Note: This speech is based on a blog post I wrote. You can also see a recording of the speech here. (1)In the speech I changed the way that I presented the list of words. I got the idea from the show Sports Night when they listed the names of the staff.
I remember the first time I learned about a concept that didn’t have a name in English. It was the first year of business school and I was working on an economics problem set. My friend Yugin had just arrived from Korea and she was correcting an answer on her economics homework.
She asked me “What’s the English word for what’s left after you erase something?”
I was confused, thought about it for a while, then answered, “When you erase something there’s nothing left. You’ve erased it.”
“No, that’s not what I’m asking. Those little pink things that come off the eraser. What do you call that?”
“Hmmm … eraser shavings maybe. We don’t have a word for it in English.”
“Huh,” she said, “that’s odd. We have a word for that in Korean.”
Names are magical things. In the book How to Win Friends and Influence People, Dale Carnegie said, “A person’s name is to him or her the sweetest and most important sound in any language.” And it’s true. It’s the difference between “That guy sitting over there” vs. “That’s my friend Rob Schlaff sitting over there.”
So I started looking for other words and concepts that don’t exist in English. I thought most of these words would describe things that I wouldn’t need, like Finnish has the word poronkusema (porr-ON-ku-se-ma) which is the distance a reindeer can walk without needing a rest. Or murr-ma (mer-mah), an indigenous Australian word that means “to walk through the water, searching for something with only your feet.” But as it turns out, there’s relatively few of these words.
Some languages have certain words based on their cultures or environment that are quite useful in English. In Iceland, they have the word gluggavedur (GLU-ka-ve-duh) which describes weather that looks beautiful while you’re inside, but is brutally cold when you step outside. Italians have the word abbiocco (ah-bee-OH-ko), drowsiness from eating a big meal, which I could certainly use after a big meal at my favorite Italian restaurant.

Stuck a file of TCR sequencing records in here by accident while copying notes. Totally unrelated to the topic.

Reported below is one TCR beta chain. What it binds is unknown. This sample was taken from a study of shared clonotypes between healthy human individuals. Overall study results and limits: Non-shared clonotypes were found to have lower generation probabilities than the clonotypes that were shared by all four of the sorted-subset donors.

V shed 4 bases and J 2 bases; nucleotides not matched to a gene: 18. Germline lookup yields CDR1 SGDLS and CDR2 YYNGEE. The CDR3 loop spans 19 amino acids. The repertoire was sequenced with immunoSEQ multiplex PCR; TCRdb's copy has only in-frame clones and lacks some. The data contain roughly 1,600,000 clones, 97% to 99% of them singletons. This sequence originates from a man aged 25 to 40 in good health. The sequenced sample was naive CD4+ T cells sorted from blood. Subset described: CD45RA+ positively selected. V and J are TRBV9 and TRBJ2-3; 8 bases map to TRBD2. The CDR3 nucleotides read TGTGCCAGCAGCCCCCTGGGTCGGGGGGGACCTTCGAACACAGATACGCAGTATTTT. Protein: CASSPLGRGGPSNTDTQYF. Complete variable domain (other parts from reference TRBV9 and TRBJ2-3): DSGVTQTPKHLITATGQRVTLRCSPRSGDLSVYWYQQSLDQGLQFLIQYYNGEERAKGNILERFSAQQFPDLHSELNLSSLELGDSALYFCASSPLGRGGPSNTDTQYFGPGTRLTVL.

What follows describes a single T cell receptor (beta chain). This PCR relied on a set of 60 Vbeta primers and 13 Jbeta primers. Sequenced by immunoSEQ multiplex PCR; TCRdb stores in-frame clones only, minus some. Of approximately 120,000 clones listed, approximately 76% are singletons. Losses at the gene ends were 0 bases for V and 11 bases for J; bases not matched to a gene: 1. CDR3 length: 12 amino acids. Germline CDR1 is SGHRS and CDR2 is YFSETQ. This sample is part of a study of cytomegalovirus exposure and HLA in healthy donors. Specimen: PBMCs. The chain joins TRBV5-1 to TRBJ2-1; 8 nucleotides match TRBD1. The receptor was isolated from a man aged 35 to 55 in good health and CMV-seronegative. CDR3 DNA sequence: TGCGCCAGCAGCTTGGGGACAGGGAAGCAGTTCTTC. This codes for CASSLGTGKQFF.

But surprisingly, most untranslatable words are common feelings across cultures. Even that story that Eskimos have hundreds of words for snow is made up. There are a lot of words in other languages that provide names for things I’ve experienced but didn’t have a name for before. Discovering their names gives them substance and makes them more real. Tjhere are some great words about community, like the Belarusian word talaka (ta-la-ka), the act of helping someone out with a household task, and getting paid with a good meal shared at the end of the day. Or nakama (na-ka-MA) the Japanese word for friends who are like family.
Then there are the words that just make me smile like mencolek (men-CHO-leck) the Indonesian word for the act of tapping someone lightly on the opposite shoulder from behind to fool them. And cafuné (ca-FOO-neh), the Brazillian word for running your fingers through someone’s hair
But my favorite is the Russian word pochemuchka (potch-MOOCH-ka), the child who asks too many questions. That was me growing up. I wish other people knew it growing up. Then I would have been “Rob the pochemuchka” instead of “Rob, the kid who asked too many questions.” It’s a small victories but an important one.
This commonality of experience across the world reminds me of a talk I’d heard by a Rabbi who was also a medieval historian. He talked about how most religions have a holiday at the end of December. Jews have Hanukah, Christians have Christmas, and there’s even the Roman Saturnalia. He told us that this wasn’t a coincidence. All of these religions are praying to their god to bring back the Sun as it faded into the winter solstice. All of these groups were frightened that the sun wouldn’t come back.
I was surprised that a Rabbi would be talking like this. “Doesn’t it make you feel like our religion is less special if we’re just doing the same thing as everyone else?” I asked.
“No,” he said, “quite the opposite. It makes me feel part of a larger global community where we all have the same hopes and fears.”
These days we’re seeing the cultural divide in our own country more strongly than ever. So the next time you see someone doing or saying something that you don’t understand, take a step back and find out what you have in common. Then take a step forward and learn from your differences. And together we can make the world a better place one word or conversation at a time.
Footnotes [ + ]
|1.||↑||In the speech I changed the way that I presented the list of words. I got the idea from the show Sports Night when they listed the names of the staff.|